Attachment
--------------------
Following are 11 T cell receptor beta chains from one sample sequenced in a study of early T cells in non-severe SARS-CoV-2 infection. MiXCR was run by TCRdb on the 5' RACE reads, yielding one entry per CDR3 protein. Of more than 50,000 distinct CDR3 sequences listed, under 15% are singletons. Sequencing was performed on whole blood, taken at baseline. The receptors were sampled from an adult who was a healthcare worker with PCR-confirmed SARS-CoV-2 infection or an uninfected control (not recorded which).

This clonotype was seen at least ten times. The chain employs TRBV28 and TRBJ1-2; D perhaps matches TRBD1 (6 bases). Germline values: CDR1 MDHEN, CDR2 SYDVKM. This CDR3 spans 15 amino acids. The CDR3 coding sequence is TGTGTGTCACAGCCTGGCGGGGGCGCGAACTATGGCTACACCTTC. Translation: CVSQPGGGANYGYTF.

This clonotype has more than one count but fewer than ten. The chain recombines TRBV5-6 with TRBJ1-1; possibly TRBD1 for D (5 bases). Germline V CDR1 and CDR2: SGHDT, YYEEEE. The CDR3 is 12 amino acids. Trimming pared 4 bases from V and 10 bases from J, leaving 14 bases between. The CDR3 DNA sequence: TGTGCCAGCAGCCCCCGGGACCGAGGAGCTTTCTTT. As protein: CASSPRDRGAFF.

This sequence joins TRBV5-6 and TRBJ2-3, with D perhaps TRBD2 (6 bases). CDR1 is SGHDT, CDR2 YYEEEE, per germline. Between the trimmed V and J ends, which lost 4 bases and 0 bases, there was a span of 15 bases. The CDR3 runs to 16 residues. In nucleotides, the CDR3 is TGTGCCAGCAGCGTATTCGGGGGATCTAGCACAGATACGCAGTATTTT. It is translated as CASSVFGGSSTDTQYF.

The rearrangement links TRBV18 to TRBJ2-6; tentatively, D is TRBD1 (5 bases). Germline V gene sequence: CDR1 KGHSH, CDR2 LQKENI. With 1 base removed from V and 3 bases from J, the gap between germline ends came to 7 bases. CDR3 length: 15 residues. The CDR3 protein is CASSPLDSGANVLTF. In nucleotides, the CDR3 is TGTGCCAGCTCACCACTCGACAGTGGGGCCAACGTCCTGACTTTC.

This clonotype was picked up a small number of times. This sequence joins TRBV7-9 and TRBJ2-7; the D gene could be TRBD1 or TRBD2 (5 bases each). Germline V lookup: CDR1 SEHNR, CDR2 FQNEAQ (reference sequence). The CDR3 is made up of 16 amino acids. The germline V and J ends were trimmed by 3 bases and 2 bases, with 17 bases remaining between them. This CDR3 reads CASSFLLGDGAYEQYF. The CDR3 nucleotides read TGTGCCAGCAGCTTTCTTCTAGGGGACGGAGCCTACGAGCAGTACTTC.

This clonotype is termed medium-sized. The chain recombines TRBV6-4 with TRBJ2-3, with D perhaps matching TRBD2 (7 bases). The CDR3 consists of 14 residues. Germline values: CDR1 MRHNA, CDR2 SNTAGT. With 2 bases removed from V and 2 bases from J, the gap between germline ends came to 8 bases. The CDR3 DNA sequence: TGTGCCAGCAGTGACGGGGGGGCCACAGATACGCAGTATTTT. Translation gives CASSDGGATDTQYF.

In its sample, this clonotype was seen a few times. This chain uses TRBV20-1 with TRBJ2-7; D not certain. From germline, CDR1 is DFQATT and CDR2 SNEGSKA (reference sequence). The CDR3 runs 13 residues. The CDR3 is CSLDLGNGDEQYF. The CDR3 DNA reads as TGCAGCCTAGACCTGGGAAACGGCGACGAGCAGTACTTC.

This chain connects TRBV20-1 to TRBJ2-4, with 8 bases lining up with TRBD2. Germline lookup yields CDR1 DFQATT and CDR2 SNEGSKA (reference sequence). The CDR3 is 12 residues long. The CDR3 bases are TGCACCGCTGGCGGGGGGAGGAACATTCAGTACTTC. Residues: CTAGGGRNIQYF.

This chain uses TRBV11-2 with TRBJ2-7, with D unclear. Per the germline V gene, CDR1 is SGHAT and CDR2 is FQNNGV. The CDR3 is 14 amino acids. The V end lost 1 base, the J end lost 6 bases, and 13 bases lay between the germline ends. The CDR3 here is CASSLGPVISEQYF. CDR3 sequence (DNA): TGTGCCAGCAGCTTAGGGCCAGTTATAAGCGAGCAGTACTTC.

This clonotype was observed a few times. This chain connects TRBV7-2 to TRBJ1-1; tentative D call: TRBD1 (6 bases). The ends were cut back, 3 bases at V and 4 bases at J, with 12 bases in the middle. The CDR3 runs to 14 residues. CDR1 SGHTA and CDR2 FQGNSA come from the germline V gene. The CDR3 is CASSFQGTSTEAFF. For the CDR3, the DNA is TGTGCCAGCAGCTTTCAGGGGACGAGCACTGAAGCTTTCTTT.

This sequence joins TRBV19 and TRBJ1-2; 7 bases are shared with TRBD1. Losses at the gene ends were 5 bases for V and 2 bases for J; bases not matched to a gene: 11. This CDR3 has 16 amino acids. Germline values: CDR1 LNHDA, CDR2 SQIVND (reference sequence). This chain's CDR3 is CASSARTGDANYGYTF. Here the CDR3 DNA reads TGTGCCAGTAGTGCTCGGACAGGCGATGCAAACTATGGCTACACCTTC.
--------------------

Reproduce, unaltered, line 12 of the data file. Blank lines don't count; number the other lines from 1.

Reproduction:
This sequence joins TRBV19 and TRBJ1-2; 7 bases are shared with TRBD1. Losses at the gene ends were 5 bases for V and 2 bases for J; bases not matched to a gene: 11. This CDR3 has 16 amino acids. Germline values: CDR1 LNHDA, CDR2 SQIVND (reference sequence). This chain's CDR3 is CASSARTGDANYGYTF. Here the CDR3 DNA reads TGTGCCAGTAGTGCTCGGACAGGCGATGCAAACTATGGCTACACCTTC.